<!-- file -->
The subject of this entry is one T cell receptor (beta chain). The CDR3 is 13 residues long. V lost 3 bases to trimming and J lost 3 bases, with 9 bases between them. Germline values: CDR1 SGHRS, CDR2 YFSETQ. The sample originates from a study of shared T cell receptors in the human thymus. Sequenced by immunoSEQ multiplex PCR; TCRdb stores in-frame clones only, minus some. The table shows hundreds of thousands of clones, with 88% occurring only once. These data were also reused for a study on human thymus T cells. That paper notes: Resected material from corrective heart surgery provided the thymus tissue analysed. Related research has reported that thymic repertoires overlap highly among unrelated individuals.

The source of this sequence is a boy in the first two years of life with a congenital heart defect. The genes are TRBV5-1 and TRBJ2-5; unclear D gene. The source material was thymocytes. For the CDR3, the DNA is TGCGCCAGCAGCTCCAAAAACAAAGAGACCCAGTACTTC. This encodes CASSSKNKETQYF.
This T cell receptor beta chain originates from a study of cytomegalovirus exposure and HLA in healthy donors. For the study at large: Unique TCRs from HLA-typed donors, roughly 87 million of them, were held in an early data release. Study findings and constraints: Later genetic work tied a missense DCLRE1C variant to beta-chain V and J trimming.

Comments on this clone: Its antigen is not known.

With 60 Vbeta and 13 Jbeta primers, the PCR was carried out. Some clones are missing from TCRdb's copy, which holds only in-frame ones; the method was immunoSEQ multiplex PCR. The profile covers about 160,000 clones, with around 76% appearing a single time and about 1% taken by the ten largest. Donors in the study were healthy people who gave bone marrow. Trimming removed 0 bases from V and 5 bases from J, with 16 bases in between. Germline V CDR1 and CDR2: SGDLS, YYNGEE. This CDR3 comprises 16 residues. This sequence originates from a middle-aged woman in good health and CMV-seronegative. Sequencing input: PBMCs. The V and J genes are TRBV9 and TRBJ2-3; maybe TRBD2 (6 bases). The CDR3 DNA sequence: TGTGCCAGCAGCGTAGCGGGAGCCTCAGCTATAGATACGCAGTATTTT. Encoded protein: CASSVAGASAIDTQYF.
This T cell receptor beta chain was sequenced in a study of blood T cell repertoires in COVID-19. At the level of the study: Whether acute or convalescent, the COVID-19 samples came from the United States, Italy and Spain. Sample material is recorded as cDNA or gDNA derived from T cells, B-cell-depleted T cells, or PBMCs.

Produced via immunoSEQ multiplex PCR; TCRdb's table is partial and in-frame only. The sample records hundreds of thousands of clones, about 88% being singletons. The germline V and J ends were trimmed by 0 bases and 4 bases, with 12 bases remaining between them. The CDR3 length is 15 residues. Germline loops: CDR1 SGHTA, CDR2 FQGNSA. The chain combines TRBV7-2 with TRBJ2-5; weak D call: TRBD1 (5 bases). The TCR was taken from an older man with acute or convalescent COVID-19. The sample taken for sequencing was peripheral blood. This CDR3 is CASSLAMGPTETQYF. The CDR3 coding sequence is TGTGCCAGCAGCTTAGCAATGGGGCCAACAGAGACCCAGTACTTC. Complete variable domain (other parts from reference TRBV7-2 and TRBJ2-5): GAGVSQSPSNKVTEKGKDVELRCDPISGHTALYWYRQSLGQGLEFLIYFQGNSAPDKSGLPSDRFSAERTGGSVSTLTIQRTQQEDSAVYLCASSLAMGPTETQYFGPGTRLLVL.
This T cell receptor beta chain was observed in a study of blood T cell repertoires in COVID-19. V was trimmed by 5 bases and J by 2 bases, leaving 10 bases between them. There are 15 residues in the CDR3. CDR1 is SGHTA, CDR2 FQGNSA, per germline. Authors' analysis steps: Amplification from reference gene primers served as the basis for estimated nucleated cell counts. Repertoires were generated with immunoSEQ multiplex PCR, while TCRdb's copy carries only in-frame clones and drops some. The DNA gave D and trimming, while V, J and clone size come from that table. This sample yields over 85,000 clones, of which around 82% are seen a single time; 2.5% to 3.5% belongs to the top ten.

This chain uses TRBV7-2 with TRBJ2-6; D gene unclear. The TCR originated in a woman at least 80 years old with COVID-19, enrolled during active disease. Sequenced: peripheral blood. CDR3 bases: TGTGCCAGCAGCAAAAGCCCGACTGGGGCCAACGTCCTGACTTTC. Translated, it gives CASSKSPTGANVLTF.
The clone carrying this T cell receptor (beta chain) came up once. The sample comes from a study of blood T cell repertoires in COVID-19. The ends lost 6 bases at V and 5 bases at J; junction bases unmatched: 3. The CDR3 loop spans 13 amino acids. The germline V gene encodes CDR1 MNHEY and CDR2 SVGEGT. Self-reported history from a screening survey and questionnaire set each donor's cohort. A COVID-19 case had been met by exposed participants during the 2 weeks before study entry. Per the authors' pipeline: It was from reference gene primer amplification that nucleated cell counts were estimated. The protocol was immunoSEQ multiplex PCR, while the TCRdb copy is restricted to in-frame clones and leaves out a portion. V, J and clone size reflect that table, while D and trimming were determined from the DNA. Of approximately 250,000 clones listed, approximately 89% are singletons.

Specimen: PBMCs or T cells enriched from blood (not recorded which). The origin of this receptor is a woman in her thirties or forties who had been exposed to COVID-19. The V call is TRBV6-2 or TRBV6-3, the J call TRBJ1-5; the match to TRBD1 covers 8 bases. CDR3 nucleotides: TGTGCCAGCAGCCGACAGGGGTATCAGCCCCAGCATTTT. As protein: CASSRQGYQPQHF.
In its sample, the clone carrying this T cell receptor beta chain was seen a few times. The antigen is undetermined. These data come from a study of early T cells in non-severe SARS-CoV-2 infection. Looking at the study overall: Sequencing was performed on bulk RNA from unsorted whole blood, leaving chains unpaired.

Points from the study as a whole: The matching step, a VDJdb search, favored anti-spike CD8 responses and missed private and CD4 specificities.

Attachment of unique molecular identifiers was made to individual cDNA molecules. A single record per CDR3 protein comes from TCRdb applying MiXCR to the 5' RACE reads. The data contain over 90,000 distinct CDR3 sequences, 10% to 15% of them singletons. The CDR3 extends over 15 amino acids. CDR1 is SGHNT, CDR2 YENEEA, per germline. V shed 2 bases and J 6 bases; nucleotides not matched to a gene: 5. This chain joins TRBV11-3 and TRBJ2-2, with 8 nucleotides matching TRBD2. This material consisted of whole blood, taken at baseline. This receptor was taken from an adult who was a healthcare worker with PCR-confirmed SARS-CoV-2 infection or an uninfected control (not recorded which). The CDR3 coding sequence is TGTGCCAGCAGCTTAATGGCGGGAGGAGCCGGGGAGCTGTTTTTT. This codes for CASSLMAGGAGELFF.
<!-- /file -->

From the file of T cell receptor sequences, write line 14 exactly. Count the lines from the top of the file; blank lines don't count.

Attachment of unique molecular identifiers was made to individual cDNA molecules. A single record per CDR3 protein comes from TCRdb applying MiXCR to the 5' RACE reads. The data contain over 90,000 distinct CDR3 sequences, 10% to 15% of them singletons. The CDR3 extends over 15 amino acids. CDR1 is SGHNT, CDR2 YENEEA, per germline. V shed 2 bases and J 6 bases; nucleotides not matched to a gene: 5. This chain joins TRBV11-3 and TRBJ2-2, with 8 nucleotides matching TRBD2. This material consisted of whole blood, taken at baseline. This receptor was taken from an adult who was a healthcare worker with PCR-confirmed SARS-CoV-2 infection or an uninfected control (not recorded which). The CDR3 coding sequence is TGTGCCAGCAGCTTAATGGCGGGAGGAGCCGGGGAGCTGTTTTTT. This codes for CASSLMAGGAGELFF.